After the drubbing in the WoolPoll vote, the Australian Wool Innovation board has won the day with its picks as directors.
In the online annual general meeting held today, current Jock Laurie and fellow director Don Macdonald have been re-elected.
The other board pick, marketer Georgia Hack was also elected.
The board directed its open proxies towards those three candidates.
Missing out on the board were Steven Read, Chick Olsson, Michael Field and Sydney Laurie.
AWI levy payers also voted to support a cap being placed on the board at seven directors and rule that would mean directors would have to retire after 10 years and then not stand again for another two.
Another resolution recommending the constitution impose a requirement that a director must retire at the AGM held in the first rotation year after they have reached 10 years of service and then be ineligible for re-election until two years have passed, was also passed.
The board vote:
Jock Laurie - 98,779 (13,271 chair proxies) for, 55,629 against.
Don Macdonald - 105,988 (15,139 proxies) for, 45,239 against.
Georgia Hack - 92,937 (16,622 proxies) for, 61,574 against.
Steven Read - 82,205 for, 53,803 against.
Michael Field - 72,655 for, 60,432 against.
Sydney Lawrie - 35,817 for, 81,480 against.
Chick Olsson - 26,991 for, 102,263 against.
Woolgrowers earlier in the month rebuffed Australian Wool Innovation's plea for more funding.
Growers voted in the 2021 WoolPoll to maintain the 1.5 per cent levy.
Calls for a return to the two per cent levy payment were voted down, by a wide margin - with almost half of all the votes sticking with the status quo.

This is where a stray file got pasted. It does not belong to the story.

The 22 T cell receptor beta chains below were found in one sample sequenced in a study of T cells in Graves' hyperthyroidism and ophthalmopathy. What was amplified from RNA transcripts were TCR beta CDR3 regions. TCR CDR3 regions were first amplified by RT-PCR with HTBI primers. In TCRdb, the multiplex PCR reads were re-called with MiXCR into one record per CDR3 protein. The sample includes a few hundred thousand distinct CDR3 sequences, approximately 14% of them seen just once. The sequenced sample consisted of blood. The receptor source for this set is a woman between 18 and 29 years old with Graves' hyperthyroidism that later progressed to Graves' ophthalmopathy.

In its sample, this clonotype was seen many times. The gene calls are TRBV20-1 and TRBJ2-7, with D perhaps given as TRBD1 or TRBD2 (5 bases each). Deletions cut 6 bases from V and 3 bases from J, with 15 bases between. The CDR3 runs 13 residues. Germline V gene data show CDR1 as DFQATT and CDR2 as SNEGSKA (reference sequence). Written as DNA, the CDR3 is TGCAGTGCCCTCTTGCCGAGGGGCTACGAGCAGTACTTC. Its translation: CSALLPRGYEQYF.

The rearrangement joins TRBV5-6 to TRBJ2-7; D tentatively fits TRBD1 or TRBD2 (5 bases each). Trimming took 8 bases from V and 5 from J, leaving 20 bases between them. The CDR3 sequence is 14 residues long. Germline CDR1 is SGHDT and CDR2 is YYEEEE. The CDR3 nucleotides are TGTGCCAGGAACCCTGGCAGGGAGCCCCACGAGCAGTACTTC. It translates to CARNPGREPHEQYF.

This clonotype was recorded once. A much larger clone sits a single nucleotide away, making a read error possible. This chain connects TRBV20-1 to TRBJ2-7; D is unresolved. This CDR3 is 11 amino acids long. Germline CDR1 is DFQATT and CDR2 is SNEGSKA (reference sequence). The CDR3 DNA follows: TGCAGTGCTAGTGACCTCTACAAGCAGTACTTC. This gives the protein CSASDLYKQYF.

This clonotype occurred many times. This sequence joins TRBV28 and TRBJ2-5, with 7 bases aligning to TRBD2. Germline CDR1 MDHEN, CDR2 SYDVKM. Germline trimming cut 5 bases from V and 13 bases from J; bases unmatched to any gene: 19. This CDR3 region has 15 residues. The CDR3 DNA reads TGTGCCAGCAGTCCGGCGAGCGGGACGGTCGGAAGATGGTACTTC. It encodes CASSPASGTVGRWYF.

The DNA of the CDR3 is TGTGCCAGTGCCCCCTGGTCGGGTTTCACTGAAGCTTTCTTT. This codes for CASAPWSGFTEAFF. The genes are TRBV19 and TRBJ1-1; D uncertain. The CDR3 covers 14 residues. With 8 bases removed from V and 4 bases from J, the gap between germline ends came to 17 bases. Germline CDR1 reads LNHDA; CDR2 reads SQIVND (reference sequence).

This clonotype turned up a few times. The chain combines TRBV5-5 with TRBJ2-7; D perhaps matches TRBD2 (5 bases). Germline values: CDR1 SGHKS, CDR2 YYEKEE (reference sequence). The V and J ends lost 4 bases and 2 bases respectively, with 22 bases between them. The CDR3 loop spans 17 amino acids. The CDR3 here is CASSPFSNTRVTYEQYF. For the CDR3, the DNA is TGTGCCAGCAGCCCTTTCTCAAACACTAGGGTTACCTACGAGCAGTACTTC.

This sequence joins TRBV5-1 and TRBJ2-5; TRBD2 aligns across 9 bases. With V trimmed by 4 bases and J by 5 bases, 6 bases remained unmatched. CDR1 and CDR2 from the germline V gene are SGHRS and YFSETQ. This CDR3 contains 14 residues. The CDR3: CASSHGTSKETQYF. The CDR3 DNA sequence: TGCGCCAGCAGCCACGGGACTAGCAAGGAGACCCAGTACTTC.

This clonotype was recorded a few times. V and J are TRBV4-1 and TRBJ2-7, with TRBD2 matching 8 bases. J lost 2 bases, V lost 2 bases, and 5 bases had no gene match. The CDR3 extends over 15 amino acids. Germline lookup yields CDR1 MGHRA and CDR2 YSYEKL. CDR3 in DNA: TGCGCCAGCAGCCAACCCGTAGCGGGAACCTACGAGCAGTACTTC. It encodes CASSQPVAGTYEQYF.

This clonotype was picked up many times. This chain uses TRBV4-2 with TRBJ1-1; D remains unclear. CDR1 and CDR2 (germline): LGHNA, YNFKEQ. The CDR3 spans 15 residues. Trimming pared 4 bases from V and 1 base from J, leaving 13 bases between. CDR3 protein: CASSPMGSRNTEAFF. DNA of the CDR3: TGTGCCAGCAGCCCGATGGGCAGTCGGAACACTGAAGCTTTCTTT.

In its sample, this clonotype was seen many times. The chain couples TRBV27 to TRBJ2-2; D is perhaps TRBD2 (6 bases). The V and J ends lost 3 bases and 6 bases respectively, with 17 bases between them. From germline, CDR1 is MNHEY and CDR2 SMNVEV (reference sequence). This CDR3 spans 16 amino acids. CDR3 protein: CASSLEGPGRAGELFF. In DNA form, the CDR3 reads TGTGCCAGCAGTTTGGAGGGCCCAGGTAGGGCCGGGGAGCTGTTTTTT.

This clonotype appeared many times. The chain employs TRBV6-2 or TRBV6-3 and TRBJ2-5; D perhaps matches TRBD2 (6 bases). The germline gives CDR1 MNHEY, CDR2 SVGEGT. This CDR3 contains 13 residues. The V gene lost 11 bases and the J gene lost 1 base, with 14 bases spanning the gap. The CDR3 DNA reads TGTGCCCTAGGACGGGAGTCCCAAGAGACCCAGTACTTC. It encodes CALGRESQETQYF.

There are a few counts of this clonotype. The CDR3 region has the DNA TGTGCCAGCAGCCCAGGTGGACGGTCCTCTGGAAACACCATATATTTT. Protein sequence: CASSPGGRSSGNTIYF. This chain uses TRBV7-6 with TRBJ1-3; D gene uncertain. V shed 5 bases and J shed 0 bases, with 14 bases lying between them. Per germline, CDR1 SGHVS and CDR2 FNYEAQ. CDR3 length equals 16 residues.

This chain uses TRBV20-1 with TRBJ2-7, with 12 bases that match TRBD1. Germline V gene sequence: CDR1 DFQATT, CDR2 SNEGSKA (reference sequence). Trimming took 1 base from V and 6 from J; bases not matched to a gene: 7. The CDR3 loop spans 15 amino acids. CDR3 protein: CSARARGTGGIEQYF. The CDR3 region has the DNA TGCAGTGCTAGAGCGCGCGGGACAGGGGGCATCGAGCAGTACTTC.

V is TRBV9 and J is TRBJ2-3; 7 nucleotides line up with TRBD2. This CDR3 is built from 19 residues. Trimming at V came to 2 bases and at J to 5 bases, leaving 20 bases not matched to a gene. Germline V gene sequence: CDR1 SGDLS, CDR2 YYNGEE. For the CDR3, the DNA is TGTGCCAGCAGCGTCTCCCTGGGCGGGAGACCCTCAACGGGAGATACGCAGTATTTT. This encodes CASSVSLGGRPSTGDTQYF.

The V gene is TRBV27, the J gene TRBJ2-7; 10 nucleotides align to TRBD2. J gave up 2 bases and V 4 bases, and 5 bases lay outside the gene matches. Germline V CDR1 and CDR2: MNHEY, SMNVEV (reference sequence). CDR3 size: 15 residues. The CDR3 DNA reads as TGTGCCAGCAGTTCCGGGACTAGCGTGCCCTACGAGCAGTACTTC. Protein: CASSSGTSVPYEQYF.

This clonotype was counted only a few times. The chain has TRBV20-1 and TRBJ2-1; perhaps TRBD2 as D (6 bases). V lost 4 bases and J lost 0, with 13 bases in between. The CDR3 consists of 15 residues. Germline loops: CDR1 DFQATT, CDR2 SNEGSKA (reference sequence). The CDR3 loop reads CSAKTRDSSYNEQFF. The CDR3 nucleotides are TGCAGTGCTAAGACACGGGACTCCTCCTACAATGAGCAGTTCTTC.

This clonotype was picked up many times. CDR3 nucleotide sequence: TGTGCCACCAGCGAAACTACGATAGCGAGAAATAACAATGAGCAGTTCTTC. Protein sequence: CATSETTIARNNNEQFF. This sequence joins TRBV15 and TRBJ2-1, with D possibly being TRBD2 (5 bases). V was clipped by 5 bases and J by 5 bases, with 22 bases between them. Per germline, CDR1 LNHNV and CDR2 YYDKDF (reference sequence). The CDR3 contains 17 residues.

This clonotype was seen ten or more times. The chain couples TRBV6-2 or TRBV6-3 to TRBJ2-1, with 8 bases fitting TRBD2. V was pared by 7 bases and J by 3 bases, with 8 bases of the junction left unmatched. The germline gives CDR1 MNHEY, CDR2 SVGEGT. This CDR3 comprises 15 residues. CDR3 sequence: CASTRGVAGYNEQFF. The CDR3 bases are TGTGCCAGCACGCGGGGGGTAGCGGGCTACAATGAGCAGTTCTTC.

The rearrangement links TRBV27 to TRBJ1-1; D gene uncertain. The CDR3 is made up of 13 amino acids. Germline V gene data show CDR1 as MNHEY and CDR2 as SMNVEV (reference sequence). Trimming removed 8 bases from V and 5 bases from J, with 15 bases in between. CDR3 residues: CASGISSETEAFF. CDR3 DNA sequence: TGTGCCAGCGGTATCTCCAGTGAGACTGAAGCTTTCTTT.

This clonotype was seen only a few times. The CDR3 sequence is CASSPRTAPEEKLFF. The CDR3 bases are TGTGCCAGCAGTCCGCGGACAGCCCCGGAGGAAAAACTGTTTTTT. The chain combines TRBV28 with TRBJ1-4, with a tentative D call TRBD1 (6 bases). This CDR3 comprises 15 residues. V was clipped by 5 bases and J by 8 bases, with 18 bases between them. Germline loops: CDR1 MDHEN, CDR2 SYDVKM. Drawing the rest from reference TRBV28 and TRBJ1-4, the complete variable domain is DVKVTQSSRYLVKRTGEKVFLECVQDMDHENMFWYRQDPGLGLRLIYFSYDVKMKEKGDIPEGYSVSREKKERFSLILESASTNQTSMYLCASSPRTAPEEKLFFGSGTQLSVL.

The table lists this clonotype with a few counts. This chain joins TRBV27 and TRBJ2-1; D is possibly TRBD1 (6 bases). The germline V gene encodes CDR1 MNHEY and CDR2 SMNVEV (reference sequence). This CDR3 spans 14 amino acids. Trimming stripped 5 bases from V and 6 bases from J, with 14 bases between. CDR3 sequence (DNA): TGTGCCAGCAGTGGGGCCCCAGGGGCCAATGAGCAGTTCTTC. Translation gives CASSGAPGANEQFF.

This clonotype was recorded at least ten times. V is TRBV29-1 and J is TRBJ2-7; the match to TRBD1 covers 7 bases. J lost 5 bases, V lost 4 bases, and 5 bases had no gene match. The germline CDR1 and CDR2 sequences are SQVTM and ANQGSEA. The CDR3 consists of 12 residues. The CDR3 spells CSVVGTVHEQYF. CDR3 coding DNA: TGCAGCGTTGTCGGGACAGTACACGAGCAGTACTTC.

The 2pc plea from AWI was largely ignored, with most seeing the result as a rebuke to the AWI.
AWI chairman Jock Laurie said during the last three years on a 1.5pc rate, the board had downsized the company by about 30 to 35 per cent in terms of staff.
The meeting was told today staff numbers at AWI had fallen from 195 a few years ago to 134 today.
Only one question was asked during the meeting, relating to consumer sentiment on mulesing.
Mr Laurie said AWI would continue to invest in fly vaccine research.
"Everyone needs to make up their own minds on this ... we provide the tools and the market feedback."
AWI forecasts it will need to take $25 million from its reserves next year, after annual revenue fell to its lowest level ever last year.
AWI recorded a revenue of under $57 million for the most recent financial year, down from about $69 million the previous year.
The report also shows that AWI spent about $4 million from its reserves this year to leave about $111 million in the coffers.
London has been revealed as the likely destination for the new chief marketing and innovation officer role created for former AWI boss Stuart McCullough.
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The story Proxies help AWI's preferred candidates win the day first appeared on Farm Online.